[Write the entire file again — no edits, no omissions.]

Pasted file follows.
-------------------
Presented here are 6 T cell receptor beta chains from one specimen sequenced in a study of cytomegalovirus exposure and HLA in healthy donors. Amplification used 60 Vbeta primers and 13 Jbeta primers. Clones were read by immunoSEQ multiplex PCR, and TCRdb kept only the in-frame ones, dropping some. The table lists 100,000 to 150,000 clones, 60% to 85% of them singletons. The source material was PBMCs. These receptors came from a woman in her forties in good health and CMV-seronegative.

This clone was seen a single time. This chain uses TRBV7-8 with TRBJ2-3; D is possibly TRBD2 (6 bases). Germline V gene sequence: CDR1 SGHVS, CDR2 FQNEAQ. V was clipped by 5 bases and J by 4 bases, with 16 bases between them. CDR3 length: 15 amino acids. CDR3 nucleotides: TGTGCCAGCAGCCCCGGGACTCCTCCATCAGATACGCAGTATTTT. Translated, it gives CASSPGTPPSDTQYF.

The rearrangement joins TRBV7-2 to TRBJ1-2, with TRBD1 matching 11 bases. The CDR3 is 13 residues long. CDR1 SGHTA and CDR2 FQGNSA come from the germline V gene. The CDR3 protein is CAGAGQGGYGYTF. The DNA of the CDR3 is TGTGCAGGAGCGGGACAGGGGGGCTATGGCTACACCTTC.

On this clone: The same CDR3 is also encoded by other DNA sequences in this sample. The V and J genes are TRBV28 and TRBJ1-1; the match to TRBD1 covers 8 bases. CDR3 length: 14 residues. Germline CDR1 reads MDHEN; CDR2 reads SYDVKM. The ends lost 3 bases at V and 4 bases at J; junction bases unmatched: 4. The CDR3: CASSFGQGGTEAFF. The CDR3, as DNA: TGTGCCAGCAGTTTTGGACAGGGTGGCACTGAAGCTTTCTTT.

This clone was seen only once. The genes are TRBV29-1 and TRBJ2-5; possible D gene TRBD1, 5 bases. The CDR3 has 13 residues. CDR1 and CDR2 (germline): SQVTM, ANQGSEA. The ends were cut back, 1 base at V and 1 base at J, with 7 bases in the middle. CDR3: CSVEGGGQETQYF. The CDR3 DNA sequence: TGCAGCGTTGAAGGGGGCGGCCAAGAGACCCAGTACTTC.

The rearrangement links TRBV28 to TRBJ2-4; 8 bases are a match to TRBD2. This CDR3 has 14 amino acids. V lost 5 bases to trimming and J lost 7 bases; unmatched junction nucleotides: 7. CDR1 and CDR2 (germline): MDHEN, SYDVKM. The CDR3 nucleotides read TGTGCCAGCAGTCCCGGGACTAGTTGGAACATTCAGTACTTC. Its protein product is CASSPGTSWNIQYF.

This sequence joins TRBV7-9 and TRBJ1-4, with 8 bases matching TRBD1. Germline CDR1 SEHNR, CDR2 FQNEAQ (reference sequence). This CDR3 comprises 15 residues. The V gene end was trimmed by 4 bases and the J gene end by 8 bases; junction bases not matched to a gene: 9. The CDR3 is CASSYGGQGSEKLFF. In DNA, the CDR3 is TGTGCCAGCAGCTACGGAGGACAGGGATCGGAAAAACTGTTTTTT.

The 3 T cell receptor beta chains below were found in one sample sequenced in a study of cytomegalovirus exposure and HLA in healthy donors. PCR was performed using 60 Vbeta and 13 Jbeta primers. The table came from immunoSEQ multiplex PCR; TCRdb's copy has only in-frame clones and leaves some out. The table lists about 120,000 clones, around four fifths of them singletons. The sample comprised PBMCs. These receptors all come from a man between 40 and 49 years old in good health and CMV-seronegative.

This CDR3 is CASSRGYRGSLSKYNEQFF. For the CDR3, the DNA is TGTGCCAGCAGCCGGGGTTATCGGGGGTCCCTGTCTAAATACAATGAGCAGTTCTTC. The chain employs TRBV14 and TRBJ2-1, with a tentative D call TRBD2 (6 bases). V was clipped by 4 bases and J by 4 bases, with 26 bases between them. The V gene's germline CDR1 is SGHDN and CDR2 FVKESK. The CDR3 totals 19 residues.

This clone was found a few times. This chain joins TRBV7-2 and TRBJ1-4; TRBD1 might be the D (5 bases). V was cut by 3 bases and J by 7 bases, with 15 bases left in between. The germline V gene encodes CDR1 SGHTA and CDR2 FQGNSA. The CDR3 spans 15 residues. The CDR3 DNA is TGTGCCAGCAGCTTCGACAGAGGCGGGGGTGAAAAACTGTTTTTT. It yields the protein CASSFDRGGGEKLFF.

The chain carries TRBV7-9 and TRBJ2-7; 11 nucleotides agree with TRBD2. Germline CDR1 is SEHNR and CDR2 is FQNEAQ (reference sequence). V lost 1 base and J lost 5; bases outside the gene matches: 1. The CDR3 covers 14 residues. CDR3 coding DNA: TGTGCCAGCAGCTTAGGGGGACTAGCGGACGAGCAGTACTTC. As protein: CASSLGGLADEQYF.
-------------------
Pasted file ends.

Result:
Presented here are 6 T cell receptor beta chains from one specimen sequenced in a study of cytomegalovirus exposure and HLA in healthy donors. Amplification used 60 Vbeta primers and 13 Jbeta primers. Clones were read by immunoSEQ multiplex PCR, and TCRdb kept only the in-frame ones, dropping some. The table lists 100,000 to 150,000 clones, 60% to 85% of them singletons. The source material was PBMCs. These receptors came from a woman in her forties in good health and CMV-seronegative.

This clone was seen a single time. This chain uses TRBV7-8 with TRBJ2-3; D is possibly TRBD2 (6 bases). Germline V gene sequence: CDR1 SGHVS, CDR2 FQNEAQ. V was clipped by 5 bases and J by 4 bases, with 16 bases between them. CDR3 length: 15 amino acids. CDR3 nucleotides: TGTGCCAGCAGCCCCGGGACTCCTCCATCAGATACGCAGTATTTT. Translated, it gives CASSPGTPPSDTQYF.

The rearrangement joins TRBV7-2 to TRBJ1-2, with TRBD1 matching 11 bases. The CDR3 is 13 residues long. CDR1 SGHTA and CDR2 FQGNSA come from the germline V gene. The CDR3 protein is CAGAGQGGYGYTF. The DNA of the CDR3 is TGTGCAGGAGCGGGACAGGGGGGCTATGGCTACACCTTC.

On this clone: The same CDR3 is also encoded by other DNA sequences in this sample. The V and J genes are TRBV28 and TRBJ1-1; the match to TRBD1 covers 8 bases. CDR3 length: 14 residues. Germline CDR1 reads MDHEN; CDR2 reads SYDVKM. The ends lost 3 bases at V and 4 bases at J; junction bases unmatched: 4. The CDR3: CASSFGQGGTEAFF. The CDR3, as DNA: TGTGCCAGCAGTTTTGGACAGGGTGGCACTGAAGCTTTCTTT.

This clone was seen only once. The genes are TRBV29-1 and TRBJ2-5; possible D gene TRBD1, 5 bases. The CDR3 has 13 residues. CDR1 and CDR2 (germline): SQVTM, ANQGSEA. The ends were cut back, 1 base at V and 1 base at J, with 7 bases in the middle. CDR3: CSVEGGGQETQYF. The CDR3 DNA sequence: TGCAGCGTTGAAGGGGGCGGCCAAGAGACCCAGTACTTC.

The rearrangement links TRBV28 to TRBJ2-4; 8 bases are a match to TRBD2. This CDR3 has 14 amino acids. V lost 5 bases to trimming and J lost 7 bases; unmatched junction nucleotides: 7. CDR1 and CDR2 (germline): MDHEN, SYDVKM. The CDR3 nucleotides read TGTGCCAGCAGTCCCGGGACTAGTTGGAACATTCAGTACTTC. Its protein product is CASSPGTSWNIQYF.

This sequence joins TRBV7-9 and TRBJ1-4, with 8 bases matching TRBD1. Germline CDR1 SEHNR, CDR2 FQNEAQ (reference sequence). This CDR3 comprises 15 residues. The V gene end was trimmed by 4 bases and the J gene end by 8 bases; junction bases not matched to a gene: 9. The CDR3 is CASSYGGQGSEKLFF. In DNA, the CDR3 is TGTGCCAGCAGCTACGGAGGACAGGGATCGGAAAAACTGTTTTTT.

The 3 T cell receptor beta chains below were found in one sample sequenced in a study of cytomegalovirus exposure and HLA in healthy donors. PCR was performed using 60 Vbeta and 13 Jbeta primers. The table came from immunoSEQ multiplex PCR; TCRdb's copy has only in-frame clones and leaves some out. The table lists about 120,000 clones, around four fifths of them singletons. The sample comprised PBMCs. These receptors all come from a man between 40 and 49 years old in good health and CMV-seronegative.

This CDR3 is CASSRGYRGSLSKYNEQFF. For the CDR3, the DNA is TGTGCCAGCAGCCGGGGTTATCGGGGGTCCCTGTCTAAATACAATGAGCAGTTCTTC. The chain employs TRBV14 and TRBJ2-1, with a tentative D call TRBD2 (6 bases). V was clipped by 4 bases and J by 4 bases, with 26 bases between them. The V gene's germline CDR1 is SGHDN and CDR2 FVKESK. The CDR3 totals 19 residues.

This clone was found a few times. This chain joins TRBV7-2 and TRBJ1-4; TRBD1 might be the D (5 bases). V was cut by 3 bases and J by 7 bases, with 15 bases left in between. The germline V gene encodes CDR1 SGHTA and CDR2 FQGNSA. The CDR3 spans 15 residues. The CDR3 DNA is TGTGCCAGCAGCTTCGACAGAGGCGGGGGTGAAAAACTGTTTTTT. It yields the protein CASSFDRGGGEKLFF.

The chain carries TRBV7-9 and TRBJ2-7; 11 nucleotides agree with TRBD2. Germline CDR1 is SEHNR and CDR2 is FQNEAQ (reference sequence). V lost 1 base and J lost 5; bases outside the gene matches: 1. The CDR3 covers 14 residues. CDR3 coding DNA: TGTGCCAGCAGCTTAGGGGGACTAGCGGACGAGCAGTACTTC. As protein: CASSLGGLADEQYF.